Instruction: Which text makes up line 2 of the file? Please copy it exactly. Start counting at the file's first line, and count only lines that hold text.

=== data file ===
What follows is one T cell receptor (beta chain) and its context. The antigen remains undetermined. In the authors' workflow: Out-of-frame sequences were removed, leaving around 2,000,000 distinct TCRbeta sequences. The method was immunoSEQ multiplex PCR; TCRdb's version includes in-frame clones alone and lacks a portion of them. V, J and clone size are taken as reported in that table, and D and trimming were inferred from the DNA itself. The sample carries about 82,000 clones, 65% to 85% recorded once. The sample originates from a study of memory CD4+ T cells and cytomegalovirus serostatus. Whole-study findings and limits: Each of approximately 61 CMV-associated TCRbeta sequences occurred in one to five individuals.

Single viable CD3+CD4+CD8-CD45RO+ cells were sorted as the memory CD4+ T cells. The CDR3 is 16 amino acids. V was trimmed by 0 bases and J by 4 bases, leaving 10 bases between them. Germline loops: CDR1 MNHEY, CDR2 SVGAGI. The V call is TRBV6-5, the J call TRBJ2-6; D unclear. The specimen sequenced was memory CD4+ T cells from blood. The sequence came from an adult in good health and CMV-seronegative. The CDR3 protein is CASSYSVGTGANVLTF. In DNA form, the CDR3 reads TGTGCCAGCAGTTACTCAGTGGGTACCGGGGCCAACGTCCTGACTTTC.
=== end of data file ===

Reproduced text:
Single viable CD3+CD4+CD8-CD45RO+ cells were sorted as the memory CD4+ T cells. The CDR3 is 16 amino acids. V was trimmed by 0 bases and J by 4 bases, leaving 10 bases between them. Germline loops: CDR1 MNHEY, CDR2 SVGAGI. The V call is TRBV6-5, the J call TRBJ2-6; D unclear. The specimen sequenced was memory CD4+ T cells from blood. The sequence came from an adult in good health and CMV-seronegative. The CDR3 protein is CASSYSVGTGANVLTF. In DNA form, the CDR3 reads TGTGCCAGCAGTTACTCAGTGGGTACCGGGGCCAACGTCCTGACTTTC.